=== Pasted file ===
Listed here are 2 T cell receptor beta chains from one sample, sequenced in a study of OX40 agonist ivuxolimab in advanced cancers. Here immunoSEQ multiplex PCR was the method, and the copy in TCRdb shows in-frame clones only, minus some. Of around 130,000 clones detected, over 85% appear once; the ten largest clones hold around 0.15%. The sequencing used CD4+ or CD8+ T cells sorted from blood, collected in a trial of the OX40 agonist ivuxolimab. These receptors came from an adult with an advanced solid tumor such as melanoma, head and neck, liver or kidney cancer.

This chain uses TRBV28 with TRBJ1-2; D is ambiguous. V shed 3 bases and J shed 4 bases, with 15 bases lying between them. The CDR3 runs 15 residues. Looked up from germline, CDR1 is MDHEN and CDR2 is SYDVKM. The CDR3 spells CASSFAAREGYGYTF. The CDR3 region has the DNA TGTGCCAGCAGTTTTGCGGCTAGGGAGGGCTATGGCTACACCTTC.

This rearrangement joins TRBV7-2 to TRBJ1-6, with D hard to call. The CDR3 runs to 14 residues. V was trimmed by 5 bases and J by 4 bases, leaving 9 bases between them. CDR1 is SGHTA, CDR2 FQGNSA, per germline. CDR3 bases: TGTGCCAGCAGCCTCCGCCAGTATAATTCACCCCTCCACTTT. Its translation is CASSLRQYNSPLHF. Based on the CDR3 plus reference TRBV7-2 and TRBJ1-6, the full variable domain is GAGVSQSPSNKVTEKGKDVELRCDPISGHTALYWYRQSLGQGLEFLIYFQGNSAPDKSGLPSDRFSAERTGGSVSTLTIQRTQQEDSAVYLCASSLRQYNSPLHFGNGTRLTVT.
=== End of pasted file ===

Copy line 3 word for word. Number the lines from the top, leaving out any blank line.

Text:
This rearrangement joins TRBV7-2 to TRBJ1-6, with D hard to call. The CDR3 runs to 14 residues. V was trimmed by 5 bases and J by 4 bases, leaving 9 bases between them. CDR1 is SGHTA, CDR2 FQGNSA, per germline. CDR3 bases: TGTGCCAGCAGCCTCCGCCAGTATAATTCACCCCTCCACTTT. Its translation is CASSLRQYNSPLHF. Based on the CDR3 plus reference TRBV7-2 and TRBJ1-6, the full variable domain is GAGVSQSPSNKVTEKGKDVELRCDPISGHTALYWYRQSLGQGLEFLIYFQGNSAPDKSGLPSDRFSAERTGGSVSTLTIQRTQQEDSAVYLCASSLRQYNSPLHFGNGTRLTVT.